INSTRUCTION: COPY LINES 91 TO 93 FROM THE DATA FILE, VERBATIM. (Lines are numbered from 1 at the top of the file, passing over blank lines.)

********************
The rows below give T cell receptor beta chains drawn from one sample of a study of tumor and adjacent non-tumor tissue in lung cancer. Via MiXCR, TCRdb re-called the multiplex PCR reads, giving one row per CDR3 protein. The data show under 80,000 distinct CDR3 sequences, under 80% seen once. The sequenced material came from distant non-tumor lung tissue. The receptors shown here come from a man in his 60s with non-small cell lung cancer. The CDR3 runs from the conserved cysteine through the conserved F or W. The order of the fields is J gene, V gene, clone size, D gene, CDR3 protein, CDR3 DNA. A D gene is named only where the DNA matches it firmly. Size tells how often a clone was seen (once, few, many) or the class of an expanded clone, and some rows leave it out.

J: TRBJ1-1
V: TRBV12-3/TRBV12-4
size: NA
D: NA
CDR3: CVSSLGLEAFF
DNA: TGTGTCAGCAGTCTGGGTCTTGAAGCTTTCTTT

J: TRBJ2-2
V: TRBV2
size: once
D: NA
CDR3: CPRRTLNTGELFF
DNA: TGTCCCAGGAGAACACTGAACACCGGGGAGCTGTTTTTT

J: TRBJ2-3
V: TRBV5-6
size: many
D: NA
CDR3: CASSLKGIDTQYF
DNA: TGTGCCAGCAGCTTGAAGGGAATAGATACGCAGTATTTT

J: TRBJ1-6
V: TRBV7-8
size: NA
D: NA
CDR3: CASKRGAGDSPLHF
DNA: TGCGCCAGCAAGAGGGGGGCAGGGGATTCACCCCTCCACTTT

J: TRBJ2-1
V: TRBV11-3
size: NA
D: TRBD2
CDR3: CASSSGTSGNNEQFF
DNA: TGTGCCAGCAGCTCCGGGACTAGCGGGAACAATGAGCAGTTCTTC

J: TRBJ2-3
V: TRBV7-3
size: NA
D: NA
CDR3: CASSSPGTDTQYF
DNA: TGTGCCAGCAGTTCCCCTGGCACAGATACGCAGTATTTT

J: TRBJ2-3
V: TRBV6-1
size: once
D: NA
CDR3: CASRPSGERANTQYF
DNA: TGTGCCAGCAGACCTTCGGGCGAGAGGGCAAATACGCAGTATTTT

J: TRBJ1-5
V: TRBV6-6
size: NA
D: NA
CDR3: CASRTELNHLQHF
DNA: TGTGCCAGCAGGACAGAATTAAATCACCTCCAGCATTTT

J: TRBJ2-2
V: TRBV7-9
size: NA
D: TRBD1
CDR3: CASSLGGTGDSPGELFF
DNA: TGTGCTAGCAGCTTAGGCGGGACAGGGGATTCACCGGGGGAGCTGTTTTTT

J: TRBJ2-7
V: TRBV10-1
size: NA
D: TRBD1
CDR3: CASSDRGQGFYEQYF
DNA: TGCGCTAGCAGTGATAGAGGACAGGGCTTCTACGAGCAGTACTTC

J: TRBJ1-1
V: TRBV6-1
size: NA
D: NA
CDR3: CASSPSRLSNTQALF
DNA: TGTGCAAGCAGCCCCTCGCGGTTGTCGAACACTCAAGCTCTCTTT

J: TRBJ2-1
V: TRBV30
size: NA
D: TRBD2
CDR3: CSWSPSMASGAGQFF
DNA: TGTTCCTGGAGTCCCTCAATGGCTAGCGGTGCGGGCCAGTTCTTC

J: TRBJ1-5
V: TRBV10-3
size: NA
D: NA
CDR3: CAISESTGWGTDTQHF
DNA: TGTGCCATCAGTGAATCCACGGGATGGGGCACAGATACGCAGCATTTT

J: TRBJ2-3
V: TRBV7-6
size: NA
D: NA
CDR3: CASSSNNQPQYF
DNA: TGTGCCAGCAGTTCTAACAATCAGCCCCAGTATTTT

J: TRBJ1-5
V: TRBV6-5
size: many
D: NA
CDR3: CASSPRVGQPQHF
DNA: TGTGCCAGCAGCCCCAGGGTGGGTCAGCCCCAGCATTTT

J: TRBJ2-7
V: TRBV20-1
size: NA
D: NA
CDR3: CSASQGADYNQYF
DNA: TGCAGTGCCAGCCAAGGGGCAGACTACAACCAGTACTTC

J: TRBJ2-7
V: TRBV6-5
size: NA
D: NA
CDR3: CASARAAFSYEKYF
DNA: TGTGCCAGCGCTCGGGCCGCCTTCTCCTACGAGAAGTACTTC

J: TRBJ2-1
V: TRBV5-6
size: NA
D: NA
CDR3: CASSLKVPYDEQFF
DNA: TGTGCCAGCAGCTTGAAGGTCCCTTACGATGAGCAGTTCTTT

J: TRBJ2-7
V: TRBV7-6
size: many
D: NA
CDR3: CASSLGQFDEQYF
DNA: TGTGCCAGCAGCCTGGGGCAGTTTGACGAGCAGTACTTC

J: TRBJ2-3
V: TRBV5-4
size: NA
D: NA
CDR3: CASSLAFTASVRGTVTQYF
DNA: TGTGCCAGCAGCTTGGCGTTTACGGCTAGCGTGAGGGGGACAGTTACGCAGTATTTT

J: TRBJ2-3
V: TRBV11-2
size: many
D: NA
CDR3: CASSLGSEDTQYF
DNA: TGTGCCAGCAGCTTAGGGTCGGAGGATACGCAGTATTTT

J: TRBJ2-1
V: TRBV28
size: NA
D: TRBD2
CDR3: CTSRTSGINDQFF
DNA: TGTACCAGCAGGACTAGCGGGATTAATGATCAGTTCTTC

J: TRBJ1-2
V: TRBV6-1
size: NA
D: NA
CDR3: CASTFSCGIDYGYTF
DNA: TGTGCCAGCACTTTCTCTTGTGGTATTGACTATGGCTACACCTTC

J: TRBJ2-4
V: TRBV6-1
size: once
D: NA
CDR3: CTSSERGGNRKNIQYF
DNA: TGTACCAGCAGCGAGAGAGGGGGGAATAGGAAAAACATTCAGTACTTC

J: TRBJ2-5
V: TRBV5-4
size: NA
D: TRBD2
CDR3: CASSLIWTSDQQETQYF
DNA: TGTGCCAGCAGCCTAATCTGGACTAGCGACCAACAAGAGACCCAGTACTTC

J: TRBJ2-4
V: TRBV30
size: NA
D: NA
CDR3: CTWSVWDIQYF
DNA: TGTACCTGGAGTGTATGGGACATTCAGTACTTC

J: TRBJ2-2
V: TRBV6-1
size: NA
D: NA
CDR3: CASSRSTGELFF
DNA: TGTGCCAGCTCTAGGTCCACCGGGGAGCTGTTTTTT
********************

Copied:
DNA: TGTGCCAGCAGCCCCAGGGTGGGTCAGCCCCAGCATTTT

J: TRBJ2-7
V: TRBV20-1